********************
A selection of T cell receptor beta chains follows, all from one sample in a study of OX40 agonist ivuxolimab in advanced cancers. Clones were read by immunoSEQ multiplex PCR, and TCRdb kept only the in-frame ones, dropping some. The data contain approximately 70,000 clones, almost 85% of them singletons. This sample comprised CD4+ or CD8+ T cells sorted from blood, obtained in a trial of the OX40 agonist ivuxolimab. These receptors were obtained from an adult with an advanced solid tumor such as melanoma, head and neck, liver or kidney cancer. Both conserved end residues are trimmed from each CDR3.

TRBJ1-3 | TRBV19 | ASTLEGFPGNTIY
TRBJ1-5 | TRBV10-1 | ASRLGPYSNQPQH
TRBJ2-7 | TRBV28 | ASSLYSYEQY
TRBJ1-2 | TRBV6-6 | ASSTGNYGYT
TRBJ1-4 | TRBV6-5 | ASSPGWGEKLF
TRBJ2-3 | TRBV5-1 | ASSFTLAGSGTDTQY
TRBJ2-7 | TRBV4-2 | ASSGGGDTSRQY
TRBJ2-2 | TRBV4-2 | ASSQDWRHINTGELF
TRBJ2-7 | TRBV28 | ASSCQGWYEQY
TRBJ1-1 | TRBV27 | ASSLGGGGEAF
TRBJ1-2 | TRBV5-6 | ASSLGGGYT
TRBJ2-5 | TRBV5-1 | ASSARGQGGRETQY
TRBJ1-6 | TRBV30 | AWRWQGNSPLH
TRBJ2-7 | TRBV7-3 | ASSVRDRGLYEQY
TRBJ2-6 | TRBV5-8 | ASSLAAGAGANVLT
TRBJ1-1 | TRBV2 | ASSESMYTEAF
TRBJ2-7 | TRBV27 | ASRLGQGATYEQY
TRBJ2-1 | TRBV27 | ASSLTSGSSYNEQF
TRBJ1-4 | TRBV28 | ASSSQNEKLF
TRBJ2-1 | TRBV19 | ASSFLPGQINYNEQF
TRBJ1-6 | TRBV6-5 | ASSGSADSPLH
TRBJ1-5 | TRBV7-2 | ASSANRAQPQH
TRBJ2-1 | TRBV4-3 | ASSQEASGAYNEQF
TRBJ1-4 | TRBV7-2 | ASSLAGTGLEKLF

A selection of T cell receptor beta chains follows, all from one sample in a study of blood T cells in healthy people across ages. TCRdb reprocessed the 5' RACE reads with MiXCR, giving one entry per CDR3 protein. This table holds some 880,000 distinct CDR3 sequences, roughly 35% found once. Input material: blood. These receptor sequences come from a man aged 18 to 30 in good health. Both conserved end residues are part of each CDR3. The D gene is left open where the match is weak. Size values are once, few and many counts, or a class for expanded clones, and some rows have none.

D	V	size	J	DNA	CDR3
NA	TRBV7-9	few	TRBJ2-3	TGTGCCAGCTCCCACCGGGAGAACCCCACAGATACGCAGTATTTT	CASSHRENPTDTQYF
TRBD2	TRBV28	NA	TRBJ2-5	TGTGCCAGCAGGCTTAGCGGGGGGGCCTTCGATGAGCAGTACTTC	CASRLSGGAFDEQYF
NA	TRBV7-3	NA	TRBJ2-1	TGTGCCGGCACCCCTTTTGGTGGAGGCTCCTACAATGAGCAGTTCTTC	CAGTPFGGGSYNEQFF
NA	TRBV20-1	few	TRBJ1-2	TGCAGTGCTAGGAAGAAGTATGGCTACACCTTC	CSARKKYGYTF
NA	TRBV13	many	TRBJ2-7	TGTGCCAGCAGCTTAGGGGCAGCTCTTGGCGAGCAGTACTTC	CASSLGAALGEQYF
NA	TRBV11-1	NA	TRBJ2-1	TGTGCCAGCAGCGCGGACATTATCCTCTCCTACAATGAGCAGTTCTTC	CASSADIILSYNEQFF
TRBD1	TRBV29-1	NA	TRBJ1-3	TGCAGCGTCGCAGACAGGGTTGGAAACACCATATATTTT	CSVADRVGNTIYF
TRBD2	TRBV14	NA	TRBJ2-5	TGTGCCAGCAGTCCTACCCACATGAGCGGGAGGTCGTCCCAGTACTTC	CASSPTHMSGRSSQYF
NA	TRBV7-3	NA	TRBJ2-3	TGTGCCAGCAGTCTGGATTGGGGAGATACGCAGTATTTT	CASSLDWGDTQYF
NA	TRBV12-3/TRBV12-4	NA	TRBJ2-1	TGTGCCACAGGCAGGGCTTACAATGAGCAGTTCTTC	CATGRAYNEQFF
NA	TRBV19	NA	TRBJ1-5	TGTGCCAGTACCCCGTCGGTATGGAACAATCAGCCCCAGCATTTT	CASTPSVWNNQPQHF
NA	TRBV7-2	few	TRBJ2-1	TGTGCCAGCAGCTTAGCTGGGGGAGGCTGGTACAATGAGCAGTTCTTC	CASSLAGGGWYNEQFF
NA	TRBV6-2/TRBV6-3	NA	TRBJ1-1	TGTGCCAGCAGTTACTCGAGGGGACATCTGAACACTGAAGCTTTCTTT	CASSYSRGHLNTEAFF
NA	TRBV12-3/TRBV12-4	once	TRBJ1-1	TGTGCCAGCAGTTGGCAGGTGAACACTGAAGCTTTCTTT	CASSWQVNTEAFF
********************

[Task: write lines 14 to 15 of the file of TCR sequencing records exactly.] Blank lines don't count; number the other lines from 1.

TRBJ1-6 | TRBV30 | AWRWQGNSPLH
TRBJ2-7 | TRBV7-3 | ASSVRDRGLYEQY